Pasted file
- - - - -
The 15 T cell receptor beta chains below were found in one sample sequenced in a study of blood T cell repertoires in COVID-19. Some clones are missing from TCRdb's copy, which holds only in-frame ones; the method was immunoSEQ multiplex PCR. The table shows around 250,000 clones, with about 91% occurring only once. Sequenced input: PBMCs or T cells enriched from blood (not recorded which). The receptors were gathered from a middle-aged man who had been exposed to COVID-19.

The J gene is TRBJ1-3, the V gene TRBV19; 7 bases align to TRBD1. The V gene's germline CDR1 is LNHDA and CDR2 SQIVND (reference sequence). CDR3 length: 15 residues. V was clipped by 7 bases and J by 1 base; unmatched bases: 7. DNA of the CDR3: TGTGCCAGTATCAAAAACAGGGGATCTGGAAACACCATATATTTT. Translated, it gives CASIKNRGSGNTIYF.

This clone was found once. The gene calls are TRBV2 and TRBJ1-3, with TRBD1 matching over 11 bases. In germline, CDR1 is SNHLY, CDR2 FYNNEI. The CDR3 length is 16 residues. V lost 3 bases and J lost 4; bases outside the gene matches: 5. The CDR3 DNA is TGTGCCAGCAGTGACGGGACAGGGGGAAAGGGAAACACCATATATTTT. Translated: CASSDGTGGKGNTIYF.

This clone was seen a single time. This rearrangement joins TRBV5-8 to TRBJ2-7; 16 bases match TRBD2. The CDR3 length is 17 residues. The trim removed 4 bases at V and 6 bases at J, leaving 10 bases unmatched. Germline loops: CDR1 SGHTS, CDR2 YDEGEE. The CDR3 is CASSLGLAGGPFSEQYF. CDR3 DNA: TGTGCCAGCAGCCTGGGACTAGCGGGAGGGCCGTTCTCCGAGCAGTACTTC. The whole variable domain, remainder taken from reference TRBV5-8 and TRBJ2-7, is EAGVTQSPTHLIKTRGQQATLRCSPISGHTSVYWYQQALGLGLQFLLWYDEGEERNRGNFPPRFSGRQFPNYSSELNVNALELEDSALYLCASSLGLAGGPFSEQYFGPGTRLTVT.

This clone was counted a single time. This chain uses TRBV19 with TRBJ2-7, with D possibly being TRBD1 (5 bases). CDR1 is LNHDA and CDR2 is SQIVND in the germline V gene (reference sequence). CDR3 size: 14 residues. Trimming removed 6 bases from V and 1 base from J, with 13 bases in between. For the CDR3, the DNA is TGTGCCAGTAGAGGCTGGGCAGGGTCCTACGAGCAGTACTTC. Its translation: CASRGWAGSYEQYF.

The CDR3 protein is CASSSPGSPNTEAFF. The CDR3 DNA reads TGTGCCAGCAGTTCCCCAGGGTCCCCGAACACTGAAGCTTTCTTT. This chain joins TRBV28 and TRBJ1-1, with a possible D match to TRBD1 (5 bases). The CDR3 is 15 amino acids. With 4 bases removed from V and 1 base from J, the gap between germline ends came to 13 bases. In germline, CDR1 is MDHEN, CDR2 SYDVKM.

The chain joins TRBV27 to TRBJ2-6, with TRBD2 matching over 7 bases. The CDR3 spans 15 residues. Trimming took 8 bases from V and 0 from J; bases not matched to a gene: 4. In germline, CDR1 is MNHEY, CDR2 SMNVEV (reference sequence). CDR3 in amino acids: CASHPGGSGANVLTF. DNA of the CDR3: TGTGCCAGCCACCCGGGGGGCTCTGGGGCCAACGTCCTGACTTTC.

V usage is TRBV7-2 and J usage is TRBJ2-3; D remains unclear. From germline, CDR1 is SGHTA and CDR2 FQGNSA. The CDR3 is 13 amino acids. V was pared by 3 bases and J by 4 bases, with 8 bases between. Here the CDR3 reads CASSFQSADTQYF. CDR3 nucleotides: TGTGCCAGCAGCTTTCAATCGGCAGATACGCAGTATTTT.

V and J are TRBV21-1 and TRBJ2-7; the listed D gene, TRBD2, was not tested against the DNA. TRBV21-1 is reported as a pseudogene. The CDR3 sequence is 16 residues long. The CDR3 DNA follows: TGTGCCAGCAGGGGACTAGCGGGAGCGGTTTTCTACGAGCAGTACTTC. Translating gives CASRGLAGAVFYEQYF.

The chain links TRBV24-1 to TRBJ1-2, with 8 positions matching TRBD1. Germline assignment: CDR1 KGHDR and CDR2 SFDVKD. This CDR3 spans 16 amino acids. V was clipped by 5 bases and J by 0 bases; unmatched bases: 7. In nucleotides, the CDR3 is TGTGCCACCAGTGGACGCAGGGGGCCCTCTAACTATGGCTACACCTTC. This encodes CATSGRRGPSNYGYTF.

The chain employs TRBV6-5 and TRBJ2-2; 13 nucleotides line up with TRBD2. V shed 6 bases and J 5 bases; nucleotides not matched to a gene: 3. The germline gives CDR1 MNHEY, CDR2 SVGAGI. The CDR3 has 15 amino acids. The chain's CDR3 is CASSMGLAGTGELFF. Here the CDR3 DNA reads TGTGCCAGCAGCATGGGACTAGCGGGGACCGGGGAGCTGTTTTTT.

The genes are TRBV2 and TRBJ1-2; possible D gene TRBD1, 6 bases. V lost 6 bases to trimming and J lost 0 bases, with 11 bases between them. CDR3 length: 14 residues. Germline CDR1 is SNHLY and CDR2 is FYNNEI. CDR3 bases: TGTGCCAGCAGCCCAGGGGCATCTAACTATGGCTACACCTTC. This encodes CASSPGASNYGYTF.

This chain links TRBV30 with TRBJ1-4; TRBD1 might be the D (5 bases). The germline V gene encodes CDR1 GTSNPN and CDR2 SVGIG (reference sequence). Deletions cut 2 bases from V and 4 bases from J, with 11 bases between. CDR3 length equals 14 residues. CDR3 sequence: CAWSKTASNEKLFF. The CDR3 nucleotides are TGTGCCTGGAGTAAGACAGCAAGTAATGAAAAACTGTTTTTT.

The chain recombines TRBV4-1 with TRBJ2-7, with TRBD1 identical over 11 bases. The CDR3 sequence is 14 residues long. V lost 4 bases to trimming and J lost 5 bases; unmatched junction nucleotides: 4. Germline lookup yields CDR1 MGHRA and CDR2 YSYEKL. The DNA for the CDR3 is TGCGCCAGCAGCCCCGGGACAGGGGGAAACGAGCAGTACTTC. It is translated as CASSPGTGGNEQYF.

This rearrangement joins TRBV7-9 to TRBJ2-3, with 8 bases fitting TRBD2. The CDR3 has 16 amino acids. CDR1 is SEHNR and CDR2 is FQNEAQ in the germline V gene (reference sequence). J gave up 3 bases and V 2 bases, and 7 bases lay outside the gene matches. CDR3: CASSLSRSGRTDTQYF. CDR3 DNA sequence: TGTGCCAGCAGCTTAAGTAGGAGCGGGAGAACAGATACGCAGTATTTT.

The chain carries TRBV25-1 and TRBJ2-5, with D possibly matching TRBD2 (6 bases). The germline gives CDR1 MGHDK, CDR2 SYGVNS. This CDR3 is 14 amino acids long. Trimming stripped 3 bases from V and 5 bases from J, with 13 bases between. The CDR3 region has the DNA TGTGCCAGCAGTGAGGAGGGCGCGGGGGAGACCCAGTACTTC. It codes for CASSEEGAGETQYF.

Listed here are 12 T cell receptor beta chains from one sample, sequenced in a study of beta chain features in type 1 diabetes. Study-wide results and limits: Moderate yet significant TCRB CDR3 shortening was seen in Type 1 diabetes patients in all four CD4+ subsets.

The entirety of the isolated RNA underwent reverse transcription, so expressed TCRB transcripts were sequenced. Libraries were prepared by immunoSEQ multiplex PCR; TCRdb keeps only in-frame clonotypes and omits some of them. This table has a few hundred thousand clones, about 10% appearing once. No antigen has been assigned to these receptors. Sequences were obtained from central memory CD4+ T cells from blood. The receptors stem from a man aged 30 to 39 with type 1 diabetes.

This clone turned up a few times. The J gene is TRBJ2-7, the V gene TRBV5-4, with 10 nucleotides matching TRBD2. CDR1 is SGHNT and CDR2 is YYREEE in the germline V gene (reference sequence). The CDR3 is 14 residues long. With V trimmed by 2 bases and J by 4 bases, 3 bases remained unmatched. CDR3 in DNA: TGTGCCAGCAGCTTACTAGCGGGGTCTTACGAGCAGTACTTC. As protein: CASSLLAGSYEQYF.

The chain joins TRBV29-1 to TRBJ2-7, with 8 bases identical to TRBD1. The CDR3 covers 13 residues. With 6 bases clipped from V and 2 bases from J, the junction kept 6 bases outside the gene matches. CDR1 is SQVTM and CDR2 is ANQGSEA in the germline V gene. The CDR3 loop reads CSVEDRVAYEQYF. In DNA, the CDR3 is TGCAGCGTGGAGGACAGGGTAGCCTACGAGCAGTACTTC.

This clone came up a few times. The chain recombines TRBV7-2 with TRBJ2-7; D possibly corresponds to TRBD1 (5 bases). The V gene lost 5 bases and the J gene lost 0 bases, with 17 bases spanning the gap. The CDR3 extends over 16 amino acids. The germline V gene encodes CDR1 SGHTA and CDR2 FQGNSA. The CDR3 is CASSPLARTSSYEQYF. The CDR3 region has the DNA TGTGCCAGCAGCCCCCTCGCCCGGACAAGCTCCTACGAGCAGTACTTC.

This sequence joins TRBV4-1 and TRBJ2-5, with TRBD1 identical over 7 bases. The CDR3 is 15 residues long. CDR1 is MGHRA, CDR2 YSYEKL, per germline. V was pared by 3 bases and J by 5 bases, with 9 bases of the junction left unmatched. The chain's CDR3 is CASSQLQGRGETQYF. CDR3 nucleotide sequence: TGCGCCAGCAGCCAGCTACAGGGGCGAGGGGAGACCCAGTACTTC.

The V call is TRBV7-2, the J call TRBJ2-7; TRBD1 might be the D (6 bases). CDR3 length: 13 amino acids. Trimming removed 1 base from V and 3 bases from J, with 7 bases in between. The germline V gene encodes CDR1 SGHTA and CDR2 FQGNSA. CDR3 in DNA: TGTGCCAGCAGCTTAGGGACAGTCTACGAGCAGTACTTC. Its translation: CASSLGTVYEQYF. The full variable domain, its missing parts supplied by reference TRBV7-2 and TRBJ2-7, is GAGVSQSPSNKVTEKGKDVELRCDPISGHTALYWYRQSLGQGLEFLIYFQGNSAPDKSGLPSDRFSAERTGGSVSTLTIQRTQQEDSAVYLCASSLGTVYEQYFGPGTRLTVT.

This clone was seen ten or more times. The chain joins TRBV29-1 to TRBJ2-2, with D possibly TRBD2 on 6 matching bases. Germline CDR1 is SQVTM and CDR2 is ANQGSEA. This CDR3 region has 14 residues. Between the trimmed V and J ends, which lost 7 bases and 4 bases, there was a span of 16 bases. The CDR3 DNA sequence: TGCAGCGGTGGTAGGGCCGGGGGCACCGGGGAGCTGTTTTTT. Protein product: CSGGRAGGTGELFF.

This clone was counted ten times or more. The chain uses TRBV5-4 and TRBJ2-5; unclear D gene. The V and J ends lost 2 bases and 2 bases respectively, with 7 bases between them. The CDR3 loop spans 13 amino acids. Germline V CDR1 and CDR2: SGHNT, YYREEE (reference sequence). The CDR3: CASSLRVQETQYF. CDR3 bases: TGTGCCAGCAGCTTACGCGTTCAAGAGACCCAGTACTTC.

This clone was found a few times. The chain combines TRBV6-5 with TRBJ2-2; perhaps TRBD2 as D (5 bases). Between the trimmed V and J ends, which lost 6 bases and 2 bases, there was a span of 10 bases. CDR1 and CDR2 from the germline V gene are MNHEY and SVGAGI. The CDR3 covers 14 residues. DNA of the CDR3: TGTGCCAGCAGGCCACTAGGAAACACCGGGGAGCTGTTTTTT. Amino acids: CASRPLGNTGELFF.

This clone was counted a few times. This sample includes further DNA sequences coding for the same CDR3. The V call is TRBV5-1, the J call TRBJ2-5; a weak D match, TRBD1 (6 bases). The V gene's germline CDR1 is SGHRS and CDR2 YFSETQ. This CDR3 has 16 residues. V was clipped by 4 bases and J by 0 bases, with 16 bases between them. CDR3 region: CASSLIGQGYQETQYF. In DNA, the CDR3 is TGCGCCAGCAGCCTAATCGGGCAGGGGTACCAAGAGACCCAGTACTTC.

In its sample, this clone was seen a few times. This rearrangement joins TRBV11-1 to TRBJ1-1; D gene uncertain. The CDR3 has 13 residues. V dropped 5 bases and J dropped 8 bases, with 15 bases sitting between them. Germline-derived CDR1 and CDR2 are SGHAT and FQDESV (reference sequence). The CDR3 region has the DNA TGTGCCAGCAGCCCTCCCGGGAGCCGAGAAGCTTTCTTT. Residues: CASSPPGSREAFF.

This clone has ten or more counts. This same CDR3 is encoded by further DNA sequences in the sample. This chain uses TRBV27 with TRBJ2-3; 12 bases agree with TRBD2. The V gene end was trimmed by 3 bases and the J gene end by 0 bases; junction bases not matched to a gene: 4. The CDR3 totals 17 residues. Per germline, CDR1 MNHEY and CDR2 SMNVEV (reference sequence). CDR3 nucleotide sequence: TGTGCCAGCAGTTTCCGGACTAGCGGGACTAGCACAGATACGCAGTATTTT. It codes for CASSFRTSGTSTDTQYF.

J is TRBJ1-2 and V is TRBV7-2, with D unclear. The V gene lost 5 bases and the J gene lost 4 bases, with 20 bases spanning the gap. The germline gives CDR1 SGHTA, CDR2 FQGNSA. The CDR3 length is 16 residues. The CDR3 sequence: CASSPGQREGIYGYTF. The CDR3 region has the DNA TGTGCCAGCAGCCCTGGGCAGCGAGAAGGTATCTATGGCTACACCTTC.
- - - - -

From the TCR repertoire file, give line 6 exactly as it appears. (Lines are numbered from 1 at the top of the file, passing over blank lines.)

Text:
The CDR3 protein is CASSSPGSPNTEAFF. The CDR3 DNA reads TGTGCCAGCAGTTCCCCAGGGTCCCCGAACACTGAAGCTTTCTTT. This chain joins TRBV28 and TRBJ1-1, with a possible D match to TRBD1 (5 bases). The CDR3 is 15 amino acids. With 4 bases removed from V and 1 base from J, the gap between germline ends came to 13 bases. In germline, CDR1 is MDHEN, CDR2 SYDVKM.